The purposes and values of education are many and varied. If you read the mission and vision statements of the tens of thousands of U.S. schools, you will see an interesting blend of purposes and ambitions, playing out in an even wider array of philosophies and mindsets.
Of all the skills we teach our students, of all the lessons we lead, of all the activities we facilitate, of all the barriers we traverse, of all the goals we chase, of all the abilities we endorsethe single most crucial, critical, elemental, important, indispensable, and worthwhile is literacy.
The ability to read, write, and communicate is second to none.
Think about how often we use those abilities. (In fact, what are you doing right now?) On a daily basis we read newspapers, books, magazines, journals, articles, online chat rooms, diaries, movie credits, phone books, TV guides, fliers, advertisements, menus, recipes, street signs, billboards, graffiti, shopping lists, and a million other things. And somebody had to write them.
Many cultures pass along tales and traditions from generation to generation. Ours is a literature-based society. History books, etchings on walls, remnants of papyrus scrolls, chiseled stone tablets, and CD labels define and chronicle our past and future. It is the literacy skills that survive us and allow this transmission of information.
How does this relate to education in the No Child Left Behind era? In this era, like in Kennedy's, education is of paramount importance. And the education that we provide our children ought to begin with the most fundamental, important focus
A NEW DEFINITION OF THE ELEMENTARY SCHOOL
What I propose is a new definition of our schools, especially those that service the primary grades. We used to call them grammar schools. Now we call them elementary schools. Why not shift the mindset a bit and call them what they really need to be -- literacy academies?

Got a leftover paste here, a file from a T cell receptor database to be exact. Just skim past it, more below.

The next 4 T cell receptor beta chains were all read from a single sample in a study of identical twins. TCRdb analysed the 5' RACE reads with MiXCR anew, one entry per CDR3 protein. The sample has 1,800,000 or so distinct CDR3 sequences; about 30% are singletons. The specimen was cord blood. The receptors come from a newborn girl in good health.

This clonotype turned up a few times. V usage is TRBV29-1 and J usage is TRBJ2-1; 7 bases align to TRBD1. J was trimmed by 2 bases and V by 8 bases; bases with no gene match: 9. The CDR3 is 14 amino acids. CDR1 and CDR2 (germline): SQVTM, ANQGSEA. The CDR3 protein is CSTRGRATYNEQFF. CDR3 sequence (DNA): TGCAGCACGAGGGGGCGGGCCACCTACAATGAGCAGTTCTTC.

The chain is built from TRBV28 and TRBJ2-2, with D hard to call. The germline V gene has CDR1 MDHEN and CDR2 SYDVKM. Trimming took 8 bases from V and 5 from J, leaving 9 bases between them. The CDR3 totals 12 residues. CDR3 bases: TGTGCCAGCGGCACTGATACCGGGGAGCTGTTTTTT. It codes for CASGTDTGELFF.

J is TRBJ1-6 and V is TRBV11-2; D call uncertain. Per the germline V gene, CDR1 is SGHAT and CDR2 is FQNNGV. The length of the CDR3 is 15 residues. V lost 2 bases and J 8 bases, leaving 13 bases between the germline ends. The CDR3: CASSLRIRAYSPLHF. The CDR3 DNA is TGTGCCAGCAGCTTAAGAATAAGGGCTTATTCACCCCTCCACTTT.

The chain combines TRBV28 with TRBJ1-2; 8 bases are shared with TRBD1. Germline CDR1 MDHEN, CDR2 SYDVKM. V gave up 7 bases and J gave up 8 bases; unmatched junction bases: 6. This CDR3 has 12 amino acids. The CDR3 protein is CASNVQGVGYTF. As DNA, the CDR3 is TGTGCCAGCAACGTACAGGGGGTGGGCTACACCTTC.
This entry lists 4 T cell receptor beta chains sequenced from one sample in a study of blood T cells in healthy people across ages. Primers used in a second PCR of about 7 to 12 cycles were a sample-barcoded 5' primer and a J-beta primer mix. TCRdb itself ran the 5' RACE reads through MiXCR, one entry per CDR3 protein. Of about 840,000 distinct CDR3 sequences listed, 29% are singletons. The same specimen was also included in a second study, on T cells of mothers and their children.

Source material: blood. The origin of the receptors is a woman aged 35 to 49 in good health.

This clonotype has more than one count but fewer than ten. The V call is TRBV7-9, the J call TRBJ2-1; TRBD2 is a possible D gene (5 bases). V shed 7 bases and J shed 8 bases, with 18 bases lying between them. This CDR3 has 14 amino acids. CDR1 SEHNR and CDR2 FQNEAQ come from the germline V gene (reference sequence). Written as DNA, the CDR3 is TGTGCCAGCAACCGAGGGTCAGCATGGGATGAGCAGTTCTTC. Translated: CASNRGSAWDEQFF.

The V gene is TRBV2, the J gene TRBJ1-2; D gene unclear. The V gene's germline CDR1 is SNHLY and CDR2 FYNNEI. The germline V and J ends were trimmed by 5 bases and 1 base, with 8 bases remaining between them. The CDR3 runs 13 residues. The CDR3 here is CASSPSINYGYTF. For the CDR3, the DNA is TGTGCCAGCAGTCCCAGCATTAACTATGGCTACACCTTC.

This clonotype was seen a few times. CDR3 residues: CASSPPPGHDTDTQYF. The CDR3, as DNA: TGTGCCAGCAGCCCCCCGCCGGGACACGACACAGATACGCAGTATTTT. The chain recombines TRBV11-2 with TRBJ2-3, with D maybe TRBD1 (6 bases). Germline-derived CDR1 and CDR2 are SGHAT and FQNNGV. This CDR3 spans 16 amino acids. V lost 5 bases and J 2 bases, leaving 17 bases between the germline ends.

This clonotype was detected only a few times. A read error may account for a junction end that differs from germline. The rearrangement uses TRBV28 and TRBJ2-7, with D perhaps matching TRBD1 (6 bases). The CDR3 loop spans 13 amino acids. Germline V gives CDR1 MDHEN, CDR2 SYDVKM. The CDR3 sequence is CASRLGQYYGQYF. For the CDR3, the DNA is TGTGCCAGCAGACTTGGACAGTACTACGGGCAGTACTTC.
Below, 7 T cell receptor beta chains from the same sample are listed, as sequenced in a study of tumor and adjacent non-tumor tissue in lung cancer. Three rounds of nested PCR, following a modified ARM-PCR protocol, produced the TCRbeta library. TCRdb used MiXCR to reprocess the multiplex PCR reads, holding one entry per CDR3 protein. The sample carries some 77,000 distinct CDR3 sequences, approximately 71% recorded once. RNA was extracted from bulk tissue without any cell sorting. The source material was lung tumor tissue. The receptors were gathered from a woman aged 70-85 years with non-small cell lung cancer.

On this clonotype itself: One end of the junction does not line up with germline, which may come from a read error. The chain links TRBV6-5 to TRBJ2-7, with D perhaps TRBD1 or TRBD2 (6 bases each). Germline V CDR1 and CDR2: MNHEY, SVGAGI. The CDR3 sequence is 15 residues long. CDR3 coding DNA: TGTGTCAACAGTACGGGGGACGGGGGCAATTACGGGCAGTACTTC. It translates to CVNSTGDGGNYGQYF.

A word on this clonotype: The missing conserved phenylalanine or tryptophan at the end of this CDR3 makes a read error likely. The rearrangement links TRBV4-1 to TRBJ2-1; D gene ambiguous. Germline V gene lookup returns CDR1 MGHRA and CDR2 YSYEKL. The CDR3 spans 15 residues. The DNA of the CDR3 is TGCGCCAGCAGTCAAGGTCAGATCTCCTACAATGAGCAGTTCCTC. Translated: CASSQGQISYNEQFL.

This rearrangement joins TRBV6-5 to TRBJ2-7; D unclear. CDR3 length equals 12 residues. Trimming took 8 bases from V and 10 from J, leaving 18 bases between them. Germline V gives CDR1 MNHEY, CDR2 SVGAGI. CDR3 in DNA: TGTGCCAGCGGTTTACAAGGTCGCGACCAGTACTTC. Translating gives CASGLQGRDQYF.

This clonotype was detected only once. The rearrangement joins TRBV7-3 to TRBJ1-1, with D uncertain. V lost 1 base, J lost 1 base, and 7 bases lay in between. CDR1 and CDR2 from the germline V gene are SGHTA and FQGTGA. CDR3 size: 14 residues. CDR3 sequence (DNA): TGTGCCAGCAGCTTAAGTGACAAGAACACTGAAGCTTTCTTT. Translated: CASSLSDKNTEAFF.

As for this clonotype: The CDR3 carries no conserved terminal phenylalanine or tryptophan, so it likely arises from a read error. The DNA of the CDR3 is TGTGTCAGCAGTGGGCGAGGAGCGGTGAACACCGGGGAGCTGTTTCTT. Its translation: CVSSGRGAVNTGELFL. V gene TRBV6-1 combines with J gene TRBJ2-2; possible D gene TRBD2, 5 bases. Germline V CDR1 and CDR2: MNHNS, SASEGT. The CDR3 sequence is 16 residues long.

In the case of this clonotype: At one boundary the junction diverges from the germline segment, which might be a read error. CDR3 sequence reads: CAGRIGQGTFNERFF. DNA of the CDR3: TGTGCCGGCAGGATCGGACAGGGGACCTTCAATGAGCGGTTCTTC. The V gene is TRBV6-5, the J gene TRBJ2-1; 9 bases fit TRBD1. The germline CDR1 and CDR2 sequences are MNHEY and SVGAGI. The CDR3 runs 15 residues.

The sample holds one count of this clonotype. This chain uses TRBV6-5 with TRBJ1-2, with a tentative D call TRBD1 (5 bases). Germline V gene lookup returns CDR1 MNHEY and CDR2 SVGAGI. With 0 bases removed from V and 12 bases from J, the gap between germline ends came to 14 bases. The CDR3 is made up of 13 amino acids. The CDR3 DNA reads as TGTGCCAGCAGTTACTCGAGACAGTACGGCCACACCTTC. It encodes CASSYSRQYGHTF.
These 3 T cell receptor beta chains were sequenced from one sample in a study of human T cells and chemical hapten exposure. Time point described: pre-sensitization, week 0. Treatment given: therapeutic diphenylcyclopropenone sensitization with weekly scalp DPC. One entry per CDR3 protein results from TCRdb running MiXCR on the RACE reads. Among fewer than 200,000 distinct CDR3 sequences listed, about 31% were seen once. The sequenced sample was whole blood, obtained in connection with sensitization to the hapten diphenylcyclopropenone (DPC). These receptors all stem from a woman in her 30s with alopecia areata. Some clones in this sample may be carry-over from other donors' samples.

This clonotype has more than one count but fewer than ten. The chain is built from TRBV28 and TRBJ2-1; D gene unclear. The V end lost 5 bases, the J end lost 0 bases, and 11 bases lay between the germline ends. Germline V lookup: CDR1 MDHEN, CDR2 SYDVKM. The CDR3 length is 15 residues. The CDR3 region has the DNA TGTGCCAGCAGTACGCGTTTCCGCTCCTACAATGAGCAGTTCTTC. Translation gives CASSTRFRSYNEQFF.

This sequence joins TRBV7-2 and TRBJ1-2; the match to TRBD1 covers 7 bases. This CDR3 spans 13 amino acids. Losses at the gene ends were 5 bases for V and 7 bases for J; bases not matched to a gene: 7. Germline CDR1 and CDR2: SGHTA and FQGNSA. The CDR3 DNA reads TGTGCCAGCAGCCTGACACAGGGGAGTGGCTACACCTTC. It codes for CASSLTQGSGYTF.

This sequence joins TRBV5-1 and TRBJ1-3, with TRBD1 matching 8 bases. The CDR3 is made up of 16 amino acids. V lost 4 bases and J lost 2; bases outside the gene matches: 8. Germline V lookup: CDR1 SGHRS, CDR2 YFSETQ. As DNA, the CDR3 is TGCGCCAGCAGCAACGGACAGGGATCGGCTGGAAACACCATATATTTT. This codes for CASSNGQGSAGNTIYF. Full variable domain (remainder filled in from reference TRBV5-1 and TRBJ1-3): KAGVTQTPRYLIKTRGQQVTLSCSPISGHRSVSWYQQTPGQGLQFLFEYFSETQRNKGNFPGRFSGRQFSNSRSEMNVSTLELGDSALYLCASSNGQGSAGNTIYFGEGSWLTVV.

If we are to prepare our students for their citizenship in society, and if we can offer them the foundation of a solid education, and if we can assure them the building-block skills that will allow them the liberties to explore a wide variety of content and information as they grow in years, why not dedicate the crucial first few years of schooling to the teaching and learning of literacy skills, above all else?
Any school can do it. There are model schools that excel in literacy education splattered across the United States, and we can learn from them. What follows is a summary of the key components that combine to provide the structure for turning a garden-variety elementary school into a hub for literacy.
Define your outcomes. As a school community, the first step is rational enough: identify your mission, vision, and goals. Why is a literacy academy an attractive solution for education in today's world? When you have achieved full literacy academy status, what will that look like? What skills will your students possess? What preparation and knowledge will they have acquired? How are they better suited to face the big, bad world as a result of their educational experiences? Answer those questions and you are well on your way.